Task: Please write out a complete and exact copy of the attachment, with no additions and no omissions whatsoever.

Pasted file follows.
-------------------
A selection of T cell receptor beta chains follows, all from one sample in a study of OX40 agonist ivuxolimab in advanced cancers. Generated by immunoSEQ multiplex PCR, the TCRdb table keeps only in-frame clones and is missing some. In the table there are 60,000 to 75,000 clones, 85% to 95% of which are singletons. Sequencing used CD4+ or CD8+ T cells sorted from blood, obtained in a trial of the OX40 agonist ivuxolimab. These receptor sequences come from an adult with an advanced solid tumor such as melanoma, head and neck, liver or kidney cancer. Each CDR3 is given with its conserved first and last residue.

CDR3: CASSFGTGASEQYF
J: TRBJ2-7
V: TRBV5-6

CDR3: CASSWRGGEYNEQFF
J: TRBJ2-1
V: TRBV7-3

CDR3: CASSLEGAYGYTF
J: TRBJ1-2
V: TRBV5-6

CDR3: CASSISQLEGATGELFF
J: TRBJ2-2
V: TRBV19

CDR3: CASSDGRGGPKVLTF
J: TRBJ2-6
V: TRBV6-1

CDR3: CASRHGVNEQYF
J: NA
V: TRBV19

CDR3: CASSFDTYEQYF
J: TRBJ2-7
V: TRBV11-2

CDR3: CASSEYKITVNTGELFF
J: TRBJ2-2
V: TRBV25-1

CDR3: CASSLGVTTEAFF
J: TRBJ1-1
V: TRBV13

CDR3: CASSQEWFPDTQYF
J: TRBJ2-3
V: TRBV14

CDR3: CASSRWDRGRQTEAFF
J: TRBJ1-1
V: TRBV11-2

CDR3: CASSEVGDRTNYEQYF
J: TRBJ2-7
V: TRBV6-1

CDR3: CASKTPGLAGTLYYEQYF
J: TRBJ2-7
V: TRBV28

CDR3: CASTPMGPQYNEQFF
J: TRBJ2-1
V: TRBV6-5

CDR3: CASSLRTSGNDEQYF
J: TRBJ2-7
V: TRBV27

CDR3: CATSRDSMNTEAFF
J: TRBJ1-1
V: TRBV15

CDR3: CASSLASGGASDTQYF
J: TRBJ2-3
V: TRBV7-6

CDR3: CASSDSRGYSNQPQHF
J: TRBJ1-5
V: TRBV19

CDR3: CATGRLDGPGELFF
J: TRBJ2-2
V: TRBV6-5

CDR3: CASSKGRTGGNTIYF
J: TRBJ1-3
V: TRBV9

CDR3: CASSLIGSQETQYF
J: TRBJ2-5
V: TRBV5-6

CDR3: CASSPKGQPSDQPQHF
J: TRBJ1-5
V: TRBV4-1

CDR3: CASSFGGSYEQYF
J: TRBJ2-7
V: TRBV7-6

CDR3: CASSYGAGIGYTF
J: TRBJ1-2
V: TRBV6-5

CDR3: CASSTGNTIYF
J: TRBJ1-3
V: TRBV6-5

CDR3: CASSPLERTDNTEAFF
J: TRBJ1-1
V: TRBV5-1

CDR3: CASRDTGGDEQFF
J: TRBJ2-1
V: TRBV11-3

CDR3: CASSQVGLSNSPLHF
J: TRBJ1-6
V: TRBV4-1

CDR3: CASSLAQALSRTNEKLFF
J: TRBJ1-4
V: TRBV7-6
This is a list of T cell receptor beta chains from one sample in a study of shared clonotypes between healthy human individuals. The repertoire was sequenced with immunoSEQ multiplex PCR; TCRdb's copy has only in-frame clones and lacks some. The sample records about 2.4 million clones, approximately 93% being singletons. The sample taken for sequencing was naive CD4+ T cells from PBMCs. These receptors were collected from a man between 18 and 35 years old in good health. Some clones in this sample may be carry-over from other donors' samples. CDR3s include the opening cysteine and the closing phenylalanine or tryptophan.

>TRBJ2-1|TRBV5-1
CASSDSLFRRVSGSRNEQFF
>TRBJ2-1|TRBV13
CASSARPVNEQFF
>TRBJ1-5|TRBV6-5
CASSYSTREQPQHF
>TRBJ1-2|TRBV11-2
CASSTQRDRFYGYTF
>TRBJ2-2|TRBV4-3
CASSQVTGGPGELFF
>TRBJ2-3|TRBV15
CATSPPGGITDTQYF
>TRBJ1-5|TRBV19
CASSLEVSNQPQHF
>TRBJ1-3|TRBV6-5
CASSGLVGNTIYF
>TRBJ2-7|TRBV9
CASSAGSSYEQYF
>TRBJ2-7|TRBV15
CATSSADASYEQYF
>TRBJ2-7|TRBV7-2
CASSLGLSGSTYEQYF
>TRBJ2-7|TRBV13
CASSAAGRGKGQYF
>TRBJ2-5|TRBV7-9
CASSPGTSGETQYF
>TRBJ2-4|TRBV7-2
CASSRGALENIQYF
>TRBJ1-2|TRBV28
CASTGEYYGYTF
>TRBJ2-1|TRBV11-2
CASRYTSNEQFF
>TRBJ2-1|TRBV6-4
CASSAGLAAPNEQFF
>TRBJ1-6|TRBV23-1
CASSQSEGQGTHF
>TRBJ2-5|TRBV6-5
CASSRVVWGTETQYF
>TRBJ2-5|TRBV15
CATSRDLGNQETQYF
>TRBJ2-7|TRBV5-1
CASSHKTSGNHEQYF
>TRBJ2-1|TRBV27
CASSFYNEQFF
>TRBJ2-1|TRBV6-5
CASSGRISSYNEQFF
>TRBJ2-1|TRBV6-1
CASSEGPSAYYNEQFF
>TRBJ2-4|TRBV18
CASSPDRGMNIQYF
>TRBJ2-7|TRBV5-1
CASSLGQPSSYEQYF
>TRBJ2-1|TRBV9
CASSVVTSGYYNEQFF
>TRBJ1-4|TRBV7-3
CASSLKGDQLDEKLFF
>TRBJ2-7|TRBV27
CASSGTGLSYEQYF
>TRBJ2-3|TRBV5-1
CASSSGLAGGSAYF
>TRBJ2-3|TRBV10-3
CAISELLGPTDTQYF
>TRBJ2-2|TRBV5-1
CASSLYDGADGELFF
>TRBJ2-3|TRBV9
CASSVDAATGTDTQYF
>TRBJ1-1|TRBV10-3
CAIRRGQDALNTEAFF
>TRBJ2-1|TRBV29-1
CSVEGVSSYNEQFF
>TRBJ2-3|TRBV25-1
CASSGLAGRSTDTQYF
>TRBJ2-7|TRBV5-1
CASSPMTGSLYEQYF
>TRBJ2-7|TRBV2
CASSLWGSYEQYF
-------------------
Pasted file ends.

A selection of T cell receptor beta chains follows, all from one sample in a study of OX40 agonist ivuxolimab in advanced cancers. Generated by immunoSEQ multiplex PCR, the TCRdb table keeps only in-frame clones and is missing some. In the table there are 60,000 to 75,000 clones, 85% to 95% of which are singletons. Sequencing used CD4+ or CD8+ T cells sorted from blood, obtained in a trial of the OX40 agonist ivuxolimab. These receptor sequences come from an adult with an advanced solid tumor such as melanoma, head and neck, liver or kidney cancer. Each CDR3 is given with its conserved first and last residue.

CDR3: CASSFGTGASEQYF
J: TRBJ2-7
V: TRBV5-6

CDR3: CASSWRGGEYNEQFF
J: TRBJ2-1
V: TRBV7-3

CDR3: CASSLEGAYGYTF
J: TRBJ1-2
V: TRBV5-6

CDR3: CASSISQLEGATGELFF
J: TRBJ2-2
V: TRBV19

CDR3: CASSDGRGGPKVLTF
J: TRBJ2-6
V: TRBV6-1

CDR3: CASRHGVNEQYF
J: NA
V: TRBV19

CDR3: CASSFDTYEQYF
J: TRBJ2-7
V: TRBV11-2

CDR3: CASSEYKITVNTGELFF
J: TRBJ2-2
V: TRBV25-1

CDR3: CASSLGVTTEAFF
J: TRBJ1-1
V: TRBV13

CDR3: CASSQEWFPDTQYF
J: TRBJ2-3
V: TRBV14

CDR3: CASSRWDRGRQTEAFF
J: TRBJ1-1
V: TRBV11-2

CDR3: CASSEVGDRTNYEQYF
J: TRBJ2-7
V: TRBV6-1

CDR3: CASKTPGLAGTLYYEQYF
J: TRBJ2-7
V: TRBV28

CDR3: CASTPMGPQYNEQFF
J: TRBJ2-1
V: TRBV6-5

CDR3: CASSLRTSGNDEQYF
J: TRBJ2-7
V: TRBV27

CDR3: CATSRDSMNTEAFF
J: TRBJ1-1
V: TRBV15

CDR3: CASSLASGGASDTQYF
J: TRBJ2-3
V: TRBV7-6

CDR3: CASSDSRGYSNQPQHF
J: TRBJ1-5
V: TRBV19

CDR3: CATGRLDGPGELFF
J: TRBJ2-2
V: TRBV6-5

CDR3: CASSKGRTGGNTIYF
J: TRBJ1-3
V: TRBV9

CDR3: CASSLIGSQETQYF
J: TRBJ2-5
V: TRBV5-6

CDR3: CASSPKGQPSDQPQHF
J: TRBJ1-5
V: TRBV4-1

CDR3: CASSFGGSYEQYF
J: TRBJ2-7
V: TRBV7-6

CDR3: CASSYGAGIGYTF
J: TRBJ1-2
V: TRBV6-5

CDR3: CASSTGNTIYF
J: TRBJ1-3
V: TRBV6-5

CDR3: CASSPLERTDNTEAFF
J: TRBJ1-1
V: TRBV5-1

CDR3: CASRDTGGDEQFF
J: TRBJ2-1
V: TRBV11-3

CDR3: CASSQVGLSNSPLHF
J: TRBJ1-6
V: TRBV4-1

CDR3: CASSLAQALSRTNEKLFF
J: TRBJ1-4
V: TRBV7-6
This is a list of T cell receptor beta chains from one sample in a study of shared clonotypes between healthy human individuals. The repertoire was sequenced with immunoSEQ multiplex PCR; TCRdb's copy has only in-frame clones and lacks some. The sample records about 2.4 million clones, approximately 93% being singletons. The sample taken for sequencing was naive CD4+ T cells from PBMCs. These receptors were collected from a man between 18 and 35 years old in good health. Some clones in this sample may be carry-over from other donors' samples. CDR3s include the opening cysteine and the closing phenylalanine or tryptophan.

>TRBJ2-1|TRBV5-1
CASSDSLFRRVSGSRNEQFF
>TRBJ2-1|TRBV13
CASSARPVNEQFF
>TRBJ1-5|TRBV6-5
CASSYSTREQPQHF
>TRBJ1-2|TRBV11-2
CASSTQRDRFYGYTF
>TRBJ2-2|TRBV4-3
CASSQVTGGPGELFF
>TRBJ2-3|TRBV15
CATSPPGGITDTQYF
>TRBJ1-5|TRBV19
CASSLEVSNQPQHF
>TRBJ1-3|TRBV6-5
CASSGLVGNTIYF
>TRBJ2-7|TRBV9
CASSAGSSYEQYF
>TRBJ2-7|TRBV15
CATSSADASYEQYF
>TRBJ2-7|TRBV7-2
CASSLGLSGSTYEQYF
>TRBJ2-7|TRBV13
CASSAAGRGKGQYF
>TRBJ2-5|TRBV7-9
CASSPGTSGETQYF
>TRBJ2-4|TRBV7-2
CASSRGALENIQYF
>TRBJ1-2|TRBV28
CASTGEYYGYTF
>TRBJ2-1|TRBV11-2
CASRYTSNEQFF
>TRBJ2-1|TRBV6-4
CASSAGLAAPNEQFF
>TRBJ1-6|TRBV23-1
CASSQSEGQGTHF
>TRBJ2-5|TRBV6-5
CASSRVVWGTETQYF
>TRBJ2-5|TRBV15
CATSRDLGNQETQYF
>TRBJ2-7|TRBV5-1
CASSHKTSGNHEQYF
>TRBJ2-1|TRBV27
CASSFYNEQFF
>TRBJ2-1|TRBV6-5
CASSGRISSYNEQFF
>TRBJ2-1|TRBV6-1
CASSEGPSAYYNEQFF
>TRBJ2-4|TRBV18
CASSPDRGMNIQYF
>TRBJ2-7|TRBV5-1
CASSLGQPSSYEQYF
>TRBJ2-1|TRBV9
CASSVVTSGYYNEQFF
>TRBJ1-4|TRBV7-3
CASSLKGDQLDEKLFF
>TRBJ2-7|TRBV27
CASSGTGLSYEQYF
>TRBJ2-3|TRBV5-1
CASSSGLAGGSAYF
>TRBJ2-3|TRBV10-3
CAISELLGPTDTQYF
>TRBJ2-2|TRBV5-1
CASSLYDGADGELFF
>TRBJ2-3|TRBV9
CASSVDAATGTDTQYF
>TRBJ1-1|TRBV10-3
CAIRRGQDALNTEAFF
>TRBJ2-1|TRBV29-1
CSVEGVSSYNEQFF
>TRBJ2-3|TRBV25-1
CASSGLAGRSTDTQYF
>TRBJ2-7|TRBV5-1
CASSPMTGSLYEQYF
>TRBJ2-7|TRBV2
CASSLWGSYEQYF